False advertising SUCKS. I attempted to read The Silent Wife. About half-way through the boring third-person narrative sludge, I started skimming, then went online to find out how it ends. And the ending …. sucked too. This isn’t a book review, so I won’t go into details about The Silent Wife. Just trust me when I say that the hype and reviews are lies.
Why did I stick with it for over 150 pages? Because there’s a quote on the back of the book that says it’s better than Gone Girl, and on the front it says it’s “this summer’s Gone Girl”! I was sad to discover that it is, in fact, NOTHING like Gone Girl, and nowhere near as good.
So why does false advertising suck? Not only is it a waste of time and a waste of money, but it can ruin something very important. There is a “photographer” who advertises on Craigslist in our area who only posts stolen images, along with a very cheap price tag to shoot your wedding. Then there are photographers who have written themselves false glowing reviews on Yelp. Imagine if you hired one of those photographers to capture your day? Chances are you’d be seriously disappointed. There are many ways a wedding vendor (not just a photographer) can falsely gain your trust, then seriously disappoint you with sub-par product.
Here are a few tips to keep you from falling prey to wedding vendor’s false advertising:
1) Ask to see MORE than their basic portfolio.
Whether it’s a wedding photographer, caterer, baker, bridal salon, makeup artist, or florist, you’re going to start narrowing them down based on their portfolio. Before setting up a consultation, ask for more photos. With photographers, ask to see several wedding blogs that show the photographer’s progression throughout the day. With florists, bakers, makeup artists, etc, ask for more photos than just what’s on their web site, at least ten weddings.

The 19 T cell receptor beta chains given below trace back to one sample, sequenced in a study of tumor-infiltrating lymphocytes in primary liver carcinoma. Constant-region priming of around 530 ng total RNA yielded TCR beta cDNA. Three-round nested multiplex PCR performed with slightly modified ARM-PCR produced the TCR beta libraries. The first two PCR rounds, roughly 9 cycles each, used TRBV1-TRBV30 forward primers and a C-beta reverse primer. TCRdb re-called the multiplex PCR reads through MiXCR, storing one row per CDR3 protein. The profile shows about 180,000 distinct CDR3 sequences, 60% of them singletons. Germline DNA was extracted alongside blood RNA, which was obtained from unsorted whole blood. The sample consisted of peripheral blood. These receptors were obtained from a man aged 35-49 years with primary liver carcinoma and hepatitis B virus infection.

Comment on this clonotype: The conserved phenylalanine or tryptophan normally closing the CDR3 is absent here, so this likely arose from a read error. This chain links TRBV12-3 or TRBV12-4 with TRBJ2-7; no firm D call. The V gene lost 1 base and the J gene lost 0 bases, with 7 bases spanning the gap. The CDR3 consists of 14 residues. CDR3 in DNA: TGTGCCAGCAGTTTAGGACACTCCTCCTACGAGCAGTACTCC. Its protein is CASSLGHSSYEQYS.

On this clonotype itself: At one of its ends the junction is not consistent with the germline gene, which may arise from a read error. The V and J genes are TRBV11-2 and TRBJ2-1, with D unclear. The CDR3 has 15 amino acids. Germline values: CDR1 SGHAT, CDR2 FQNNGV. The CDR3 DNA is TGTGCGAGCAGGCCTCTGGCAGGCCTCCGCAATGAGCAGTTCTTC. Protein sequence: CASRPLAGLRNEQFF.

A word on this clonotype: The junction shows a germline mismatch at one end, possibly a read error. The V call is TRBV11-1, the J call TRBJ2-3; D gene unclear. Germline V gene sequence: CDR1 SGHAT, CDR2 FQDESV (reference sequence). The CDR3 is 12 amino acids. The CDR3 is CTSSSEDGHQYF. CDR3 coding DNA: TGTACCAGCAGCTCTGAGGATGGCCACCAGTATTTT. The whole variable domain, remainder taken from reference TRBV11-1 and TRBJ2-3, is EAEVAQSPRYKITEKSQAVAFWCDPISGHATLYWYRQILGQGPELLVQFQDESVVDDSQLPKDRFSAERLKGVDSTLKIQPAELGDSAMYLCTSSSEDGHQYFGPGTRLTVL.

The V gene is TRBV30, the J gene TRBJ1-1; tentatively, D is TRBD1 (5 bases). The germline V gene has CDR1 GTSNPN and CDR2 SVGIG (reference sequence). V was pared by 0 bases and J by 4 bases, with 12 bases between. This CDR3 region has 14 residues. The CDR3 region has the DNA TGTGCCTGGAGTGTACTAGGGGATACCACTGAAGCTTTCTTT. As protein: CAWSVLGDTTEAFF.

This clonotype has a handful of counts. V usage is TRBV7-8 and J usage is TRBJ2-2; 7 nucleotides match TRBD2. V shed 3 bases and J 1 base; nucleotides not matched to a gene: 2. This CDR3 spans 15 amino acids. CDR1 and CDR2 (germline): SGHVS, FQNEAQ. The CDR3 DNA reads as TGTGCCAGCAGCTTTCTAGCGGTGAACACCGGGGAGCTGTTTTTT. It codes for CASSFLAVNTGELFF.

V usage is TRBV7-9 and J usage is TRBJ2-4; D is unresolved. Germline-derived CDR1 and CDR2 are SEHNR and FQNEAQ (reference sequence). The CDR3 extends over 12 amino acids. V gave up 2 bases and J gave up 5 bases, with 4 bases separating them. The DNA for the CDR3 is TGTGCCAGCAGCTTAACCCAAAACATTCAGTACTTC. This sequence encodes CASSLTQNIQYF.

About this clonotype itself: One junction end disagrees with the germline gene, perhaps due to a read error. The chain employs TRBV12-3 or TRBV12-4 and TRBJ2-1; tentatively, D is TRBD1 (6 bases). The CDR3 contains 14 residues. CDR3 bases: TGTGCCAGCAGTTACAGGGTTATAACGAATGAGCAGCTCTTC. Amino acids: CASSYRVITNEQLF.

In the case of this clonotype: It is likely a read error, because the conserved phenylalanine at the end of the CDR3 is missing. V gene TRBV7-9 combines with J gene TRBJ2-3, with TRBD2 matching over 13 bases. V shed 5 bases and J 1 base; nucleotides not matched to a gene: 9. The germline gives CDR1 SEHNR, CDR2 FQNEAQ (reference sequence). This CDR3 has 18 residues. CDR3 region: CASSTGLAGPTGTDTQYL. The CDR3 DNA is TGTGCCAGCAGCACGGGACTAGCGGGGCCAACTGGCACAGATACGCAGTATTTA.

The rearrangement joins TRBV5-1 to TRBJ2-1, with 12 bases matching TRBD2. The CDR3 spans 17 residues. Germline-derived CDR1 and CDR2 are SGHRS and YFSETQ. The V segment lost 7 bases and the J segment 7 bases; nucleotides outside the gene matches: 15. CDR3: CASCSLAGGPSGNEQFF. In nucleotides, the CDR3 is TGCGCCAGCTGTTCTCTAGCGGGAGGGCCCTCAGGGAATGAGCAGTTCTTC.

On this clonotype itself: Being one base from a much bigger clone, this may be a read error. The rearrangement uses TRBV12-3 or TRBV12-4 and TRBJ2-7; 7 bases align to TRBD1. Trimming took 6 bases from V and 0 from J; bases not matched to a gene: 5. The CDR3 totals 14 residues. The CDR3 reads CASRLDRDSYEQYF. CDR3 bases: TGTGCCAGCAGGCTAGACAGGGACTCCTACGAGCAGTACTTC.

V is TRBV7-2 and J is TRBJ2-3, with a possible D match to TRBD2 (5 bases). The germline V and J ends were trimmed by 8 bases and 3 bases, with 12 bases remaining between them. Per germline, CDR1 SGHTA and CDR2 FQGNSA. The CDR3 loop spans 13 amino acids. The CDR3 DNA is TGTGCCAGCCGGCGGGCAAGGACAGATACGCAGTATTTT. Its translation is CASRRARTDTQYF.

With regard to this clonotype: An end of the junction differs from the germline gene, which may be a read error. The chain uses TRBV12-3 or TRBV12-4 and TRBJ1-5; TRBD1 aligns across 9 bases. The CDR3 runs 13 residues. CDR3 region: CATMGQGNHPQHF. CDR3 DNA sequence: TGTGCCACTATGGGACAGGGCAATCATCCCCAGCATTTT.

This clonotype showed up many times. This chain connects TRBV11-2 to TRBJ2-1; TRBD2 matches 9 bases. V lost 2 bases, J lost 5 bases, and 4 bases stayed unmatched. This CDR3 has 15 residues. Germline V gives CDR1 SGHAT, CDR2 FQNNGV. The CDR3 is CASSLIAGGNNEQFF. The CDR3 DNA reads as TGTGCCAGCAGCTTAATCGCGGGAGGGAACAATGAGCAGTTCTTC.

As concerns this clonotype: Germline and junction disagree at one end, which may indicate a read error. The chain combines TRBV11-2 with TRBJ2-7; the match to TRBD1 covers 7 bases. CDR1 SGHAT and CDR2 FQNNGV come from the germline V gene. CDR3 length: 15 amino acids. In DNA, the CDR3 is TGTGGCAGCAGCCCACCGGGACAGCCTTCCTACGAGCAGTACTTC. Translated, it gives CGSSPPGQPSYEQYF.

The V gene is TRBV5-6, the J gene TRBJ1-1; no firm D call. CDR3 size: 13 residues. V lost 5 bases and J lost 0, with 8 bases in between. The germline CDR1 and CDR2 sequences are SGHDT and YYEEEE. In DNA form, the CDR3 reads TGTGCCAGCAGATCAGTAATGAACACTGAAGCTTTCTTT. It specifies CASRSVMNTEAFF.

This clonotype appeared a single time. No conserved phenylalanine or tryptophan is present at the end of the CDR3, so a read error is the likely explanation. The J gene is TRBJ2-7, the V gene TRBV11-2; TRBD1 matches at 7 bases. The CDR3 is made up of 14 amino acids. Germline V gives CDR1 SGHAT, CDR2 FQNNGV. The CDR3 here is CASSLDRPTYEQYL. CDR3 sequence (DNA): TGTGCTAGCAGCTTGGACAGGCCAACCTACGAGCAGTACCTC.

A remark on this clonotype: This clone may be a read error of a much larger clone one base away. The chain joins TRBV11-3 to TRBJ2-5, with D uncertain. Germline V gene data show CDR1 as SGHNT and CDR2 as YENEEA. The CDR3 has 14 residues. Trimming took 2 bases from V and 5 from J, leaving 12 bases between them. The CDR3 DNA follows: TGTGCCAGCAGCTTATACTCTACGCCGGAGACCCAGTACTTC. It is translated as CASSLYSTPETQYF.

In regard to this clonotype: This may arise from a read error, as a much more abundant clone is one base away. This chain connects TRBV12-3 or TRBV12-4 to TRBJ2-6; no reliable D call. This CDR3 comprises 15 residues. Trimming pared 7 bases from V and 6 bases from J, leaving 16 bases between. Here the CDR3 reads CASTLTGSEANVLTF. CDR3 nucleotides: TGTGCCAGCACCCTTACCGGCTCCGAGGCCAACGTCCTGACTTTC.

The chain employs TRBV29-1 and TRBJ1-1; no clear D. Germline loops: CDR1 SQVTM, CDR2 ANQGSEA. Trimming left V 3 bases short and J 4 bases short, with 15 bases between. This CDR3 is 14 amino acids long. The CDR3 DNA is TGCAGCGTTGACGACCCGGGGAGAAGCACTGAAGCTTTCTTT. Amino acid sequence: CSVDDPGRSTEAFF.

2) Ask for references.
If your perspective wedding vendors are professional and legit, they should have no problem handing over three references. Ask them for the names and phone numbers of three brides they’ve worked with. Make sure you ask the brides about quality of work, punctuality, professionalism, and personality traits.
3) Ask for business licenses and insurance.
If a vendor doesn’t have a business license, don’t hire them. If a photographer doesn’t have a business license AND insurance, don’t hire them. Yes, a business license shows the vendor is serious and professional, but it also shows they are legal. I’ve heard nightmare horror stories about brides who let people who aren’t licensed shoot their wedding, and when the photos are horrible, there’s no recourse. If the photographer has insurance, they’re not going to jack up your wedding photos, because they’ve thought long and hard about what WOULD happen if there was a problem. They’ve covered their butts. And if there IS a problem with your photos, you can take action and be paid from their insurance.
Those are some quick ways to pre-screen wedding vendors. Wednesday I’ll be blogging details on how to choose a wedding photographer.